Uncovering Authoritarian Rule with Cyber Technology: Estimating the Prevalence of Collective Action and Repression in Authoritarian Regimes with Unstructured Digital Data
We aim to develop a methodology to generate the first rigorous scientific measure of a variable of paramount importance to academics and public policy makers worldwide the prevalence, location, and scale of collective action events and repression of these events in authoritarian regimes. There is ongoing debate over whether cyber technologies threaten the survival of authoritarian regimes by facilitating collective action or whether authoritarian regimes are using cyber technologies to strengthen their rule. We propose to develop an independent measure of collective action and the regime’s repressive response to social mobilization by developing algorithms to detect these activities by using unstructured digital data, including images and text, generated by individuals who witness these events and publicly shared on social media platforms.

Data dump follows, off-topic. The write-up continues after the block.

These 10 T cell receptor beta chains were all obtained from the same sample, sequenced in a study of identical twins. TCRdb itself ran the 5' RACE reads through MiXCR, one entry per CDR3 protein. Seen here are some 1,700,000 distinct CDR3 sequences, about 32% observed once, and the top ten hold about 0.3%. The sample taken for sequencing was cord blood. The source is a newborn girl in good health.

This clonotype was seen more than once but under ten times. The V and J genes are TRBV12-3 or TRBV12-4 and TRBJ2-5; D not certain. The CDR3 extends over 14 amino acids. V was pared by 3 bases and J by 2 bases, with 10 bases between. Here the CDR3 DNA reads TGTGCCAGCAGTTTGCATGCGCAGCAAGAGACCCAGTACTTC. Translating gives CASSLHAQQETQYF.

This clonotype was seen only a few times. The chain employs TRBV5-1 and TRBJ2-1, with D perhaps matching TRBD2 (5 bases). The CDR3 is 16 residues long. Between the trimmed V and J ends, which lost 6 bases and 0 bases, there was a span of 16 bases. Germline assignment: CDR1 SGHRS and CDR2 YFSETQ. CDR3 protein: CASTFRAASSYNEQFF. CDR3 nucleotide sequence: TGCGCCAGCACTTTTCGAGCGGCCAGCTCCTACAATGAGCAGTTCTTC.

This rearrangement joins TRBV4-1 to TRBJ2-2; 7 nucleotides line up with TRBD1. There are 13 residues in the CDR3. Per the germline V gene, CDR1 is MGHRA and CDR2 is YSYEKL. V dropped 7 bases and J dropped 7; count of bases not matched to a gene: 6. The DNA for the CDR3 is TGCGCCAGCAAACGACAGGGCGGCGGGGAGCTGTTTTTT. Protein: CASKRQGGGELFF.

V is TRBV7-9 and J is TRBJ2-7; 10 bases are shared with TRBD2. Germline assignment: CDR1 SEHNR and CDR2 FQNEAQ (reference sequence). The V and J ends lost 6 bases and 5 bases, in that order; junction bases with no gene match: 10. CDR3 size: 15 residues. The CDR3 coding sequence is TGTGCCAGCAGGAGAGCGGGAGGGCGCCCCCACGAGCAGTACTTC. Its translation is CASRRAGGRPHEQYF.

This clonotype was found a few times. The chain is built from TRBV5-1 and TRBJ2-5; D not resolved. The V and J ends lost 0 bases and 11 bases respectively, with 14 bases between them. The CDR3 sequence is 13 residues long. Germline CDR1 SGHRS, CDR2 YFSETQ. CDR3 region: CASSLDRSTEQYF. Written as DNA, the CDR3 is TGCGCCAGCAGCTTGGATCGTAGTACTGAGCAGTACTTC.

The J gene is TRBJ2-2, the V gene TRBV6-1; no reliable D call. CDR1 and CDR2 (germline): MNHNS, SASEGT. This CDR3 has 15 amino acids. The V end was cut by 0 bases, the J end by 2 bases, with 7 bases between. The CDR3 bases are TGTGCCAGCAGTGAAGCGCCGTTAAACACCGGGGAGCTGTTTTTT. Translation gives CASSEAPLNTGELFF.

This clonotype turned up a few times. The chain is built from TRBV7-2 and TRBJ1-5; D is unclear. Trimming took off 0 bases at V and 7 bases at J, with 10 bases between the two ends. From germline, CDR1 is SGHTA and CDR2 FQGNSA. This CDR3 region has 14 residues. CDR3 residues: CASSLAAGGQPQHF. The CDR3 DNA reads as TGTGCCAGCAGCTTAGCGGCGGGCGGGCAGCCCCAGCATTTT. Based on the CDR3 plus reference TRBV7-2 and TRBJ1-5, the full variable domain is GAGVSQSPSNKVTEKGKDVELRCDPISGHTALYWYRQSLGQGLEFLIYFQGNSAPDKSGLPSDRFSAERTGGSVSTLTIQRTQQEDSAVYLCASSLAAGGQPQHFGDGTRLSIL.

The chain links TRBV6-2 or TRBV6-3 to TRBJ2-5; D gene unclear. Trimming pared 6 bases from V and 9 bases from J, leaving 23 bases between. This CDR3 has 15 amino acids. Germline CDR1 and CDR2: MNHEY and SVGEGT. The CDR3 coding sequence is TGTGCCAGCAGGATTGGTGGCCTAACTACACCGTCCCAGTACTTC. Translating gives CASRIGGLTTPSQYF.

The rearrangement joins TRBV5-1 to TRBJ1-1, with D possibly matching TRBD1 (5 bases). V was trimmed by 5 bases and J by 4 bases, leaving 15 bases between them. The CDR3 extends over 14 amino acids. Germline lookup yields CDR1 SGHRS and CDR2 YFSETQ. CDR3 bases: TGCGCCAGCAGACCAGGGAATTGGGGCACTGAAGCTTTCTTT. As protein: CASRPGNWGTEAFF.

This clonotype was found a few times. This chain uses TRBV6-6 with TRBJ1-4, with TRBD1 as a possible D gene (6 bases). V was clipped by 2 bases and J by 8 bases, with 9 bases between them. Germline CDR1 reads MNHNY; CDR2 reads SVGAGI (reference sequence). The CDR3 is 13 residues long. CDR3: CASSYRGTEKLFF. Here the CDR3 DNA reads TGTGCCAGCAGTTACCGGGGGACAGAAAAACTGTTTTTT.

- Pan, J., & Chen, K. (2018). Concealing Corruption: How Chinese Officials Distort Upward Reporting of Online Grievances. American Political Science Review,1-19. doi: 10.1017/S0003055418000205
- King, G., Pan, J., & Roberts, M. (2017). How the Chinese Government Fabricates Social Media Posts for Strategic Distraction, Not Engaged Argument. American Political Science Review, 111(3), 484-501. doi:10.1017/S0003055417000144
- Jaros, K and Pan, J, (2017). “China's Newsmakers: Official Media Coverage and Political Shifts in the Xi Jinping Era.” China Quarterly.
- Chen, J., Pan, J. and Xu, Y. (2016), “Sources of Authoritarian Responsiveness: A Field Experiment in China.” American Journal of Political Science, 60: 383–400. doi:10.1111/ajps.12207
- Pan, J. Forthcoming. "How Market Dynamics of Domestic and Foreign Social Media Firms Shape Strategies of Internet Censorship." Problems of Post-Communism. (PDF) http://www.jenpan.com/jen_pan/market.pdf
- Gary King, Jennifer Pan, and Margaret E. Roberts. 2017. “How the Chinese Government Fabricates Social Media Posts for Strategic Distraction, not Engaged Argument.” American Political Science Review, 111, 3, Pp. 484-501. Publisher's Version Copy at http://j.mp/2pGQ843
- Pan, Jennifer and Xu, Yiqing, China's Ideological Spectrum (March 7, 2017). Forthcoming, The Journal of Politics. Available at SSRN: https://ssrn.com/abstract=2593377 or http://dx.doi.org/10.2139/ssrn.2593377